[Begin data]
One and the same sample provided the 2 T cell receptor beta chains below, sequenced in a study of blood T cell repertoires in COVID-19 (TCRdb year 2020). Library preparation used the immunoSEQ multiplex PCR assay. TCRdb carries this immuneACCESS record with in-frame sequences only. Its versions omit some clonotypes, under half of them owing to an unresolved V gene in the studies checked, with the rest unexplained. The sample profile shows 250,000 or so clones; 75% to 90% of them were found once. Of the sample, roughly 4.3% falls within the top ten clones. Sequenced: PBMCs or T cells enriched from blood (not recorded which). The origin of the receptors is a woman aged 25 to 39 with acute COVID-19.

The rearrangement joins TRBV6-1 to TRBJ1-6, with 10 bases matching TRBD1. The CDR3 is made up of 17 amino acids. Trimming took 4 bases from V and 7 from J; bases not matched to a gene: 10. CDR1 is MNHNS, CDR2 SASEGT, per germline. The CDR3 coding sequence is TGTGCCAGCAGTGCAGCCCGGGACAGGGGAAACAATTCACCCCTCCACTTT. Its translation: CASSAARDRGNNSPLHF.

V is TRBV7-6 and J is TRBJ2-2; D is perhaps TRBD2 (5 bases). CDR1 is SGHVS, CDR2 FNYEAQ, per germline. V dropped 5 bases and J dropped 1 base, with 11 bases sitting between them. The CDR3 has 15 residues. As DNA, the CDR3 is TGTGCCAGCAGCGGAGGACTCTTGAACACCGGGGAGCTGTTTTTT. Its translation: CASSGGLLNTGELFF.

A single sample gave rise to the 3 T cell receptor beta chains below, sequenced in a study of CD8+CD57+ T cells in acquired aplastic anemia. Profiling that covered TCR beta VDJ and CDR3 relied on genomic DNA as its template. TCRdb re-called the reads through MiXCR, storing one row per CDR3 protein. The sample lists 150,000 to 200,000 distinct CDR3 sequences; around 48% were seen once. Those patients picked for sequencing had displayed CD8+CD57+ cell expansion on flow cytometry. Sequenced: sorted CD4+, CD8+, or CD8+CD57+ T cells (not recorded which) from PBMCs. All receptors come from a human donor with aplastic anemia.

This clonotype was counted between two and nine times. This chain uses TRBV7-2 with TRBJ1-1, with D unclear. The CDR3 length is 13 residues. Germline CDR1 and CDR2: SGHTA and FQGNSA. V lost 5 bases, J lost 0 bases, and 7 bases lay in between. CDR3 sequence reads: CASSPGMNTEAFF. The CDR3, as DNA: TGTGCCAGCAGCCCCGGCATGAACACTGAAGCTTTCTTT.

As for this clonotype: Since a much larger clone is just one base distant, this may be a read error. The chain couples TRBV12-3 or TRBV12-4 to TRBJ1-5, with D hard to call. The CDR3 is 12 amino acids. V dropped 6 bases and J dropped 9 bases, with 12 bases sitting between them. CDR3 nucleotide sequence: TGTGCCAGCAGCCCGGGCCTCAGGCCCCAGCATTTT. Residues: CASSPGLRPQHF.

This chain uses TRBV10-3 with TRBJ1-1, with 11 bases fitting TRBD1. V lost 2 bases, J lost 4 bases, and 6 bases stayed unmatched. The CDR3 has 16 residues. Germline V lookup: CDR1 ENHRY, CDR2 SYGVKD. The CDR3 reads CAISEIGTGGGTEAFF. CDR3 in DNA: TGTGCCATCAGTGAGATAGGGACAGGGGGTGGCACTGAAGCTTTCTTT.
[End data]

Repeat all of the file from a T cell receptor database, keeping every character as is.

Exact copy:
One and the same sample provided the 2 T cell receptor beta chains below, sequenced in a study of blood T cell repertoires in COVID-19 (TCRdb year 2020). Library preparation used the immunoSEQ multiplex PCR assay. TCRdb carries this immuneACCESS record with in-frame sequences only. Its versions omit some clonotypes, under half of them owing to an unresolved V gene in the studies checked, with the rest unexplained. The sample profile shows 250,000 or so clones; 75% to 90% of them were found once. Of the sample, roughly 4.3% falls within the top ten clones. Sequenced: PBMCs or T cells enriched from blood (not recorded which). The origin of the receptors is a woman aged 25 to 39 with acute COVID-19.

The rearrangement joins TRBV6-1 to TRBJ1-6, with 10 bases matching TRBD1. The CDR3 is made up of 17 amino acids. Trimming took 4 bases from V and 7 from J; bases not matched to a gene: 10. CDR1 is MNHNS, CDR2 SASEGT, per germline. The CDR3 coding sequence is TGTGCCAGCAGTGCAGCCCGGGACAGGGGAAACAATTCACCCCTCCACTTT. Its translation: CASSAARDRGNNSPLHF.

V is TRBV7-6 and J is TRBJ2-2; D is perhaps TRBD2 (5 bases). CDR1 is SGHVS, CDR2 FNYEAQ, per germline. V dropped 5 bases and J dropped 1 base, with 11 bases sitting between them. The CDR3 has 15 residues. As DNA, the CDR3 is TGTGCCAGCAGCGGAGGACTCTTGAACACCGGGGAGCTGTTTTTT. Its translation: CASSGGLLNTGELFF.

A single sample gave rise to the 3 T cell receptor beta chains below, sequenced in a study of CD8+CD57+ T cells in acquired aplastic anemia. Profiling that covered TCR beta VDJ and CDR3 relied on genomic DNA as its template. TCRdb re-called the reads through MiXCR, storing one row per CDR3 protein. The sample lists 150,000 to 200,000 distinct CDR3 sequences; around 48% were seen once. Those patients picked for sequencing had displayed CD8+CD57+ cell expansion on flow cytometry. Sequenced: sorted CD4+, CD8+, or CD8+CD57+ T cells (not recorded which) from PBMCs. All receptors come from a human donor with aplastic anemia.

This clonotype was counted between two and nine times. This chain uses TRBV7-2 with TRBJ1-1, with D unclear. The CDR3 length is 13 residues. Germline CDR1 and CDR2: SGHTA and FQGNSA. V lost 5 bases, J lost 0 bases, and 7 bases lay in between. CDR3 sequence reads: CASSPGMNTEAFF. The CDR3, as DNA: TGTGCCAGCAGCCCCGGCATGAACACTGAAGCTTTCTTT.

As for this clonotype: Since a much larger clone is just one base distant, this may be a read error. The chain couples TRBV12-3 or TRBV12-4 to TRBJ1-5, with D hard to call. The CDR3 is 12 amino acids. V dropped 6 bases and J dropped 9 bases, with 12 bases sitting between them. CDR3 nucleotide sequence: TGTGCCAGCAGCCCGGGCCTCAGGCCCCAGCATTTT. Residues: CASSPGLRPQHF.

This chain uses TRBV10-3 with TRBJ1-1, with 11 bases fitting TRBD1. V lost 2 bases, J lost 4 bases, and 6 bases stayed unmatched. The CDR3 has 16 residues. Germline V lookup: CDR1 ENHRY, CDR2 SYGVKD. The CDR3 reads CAISEIGTGGGTEAFF. CDR3 in DNA: TGTGCCATCAGTGAGATAGGGACAGGGGGTGGCACTGAAGCTTTCTTT.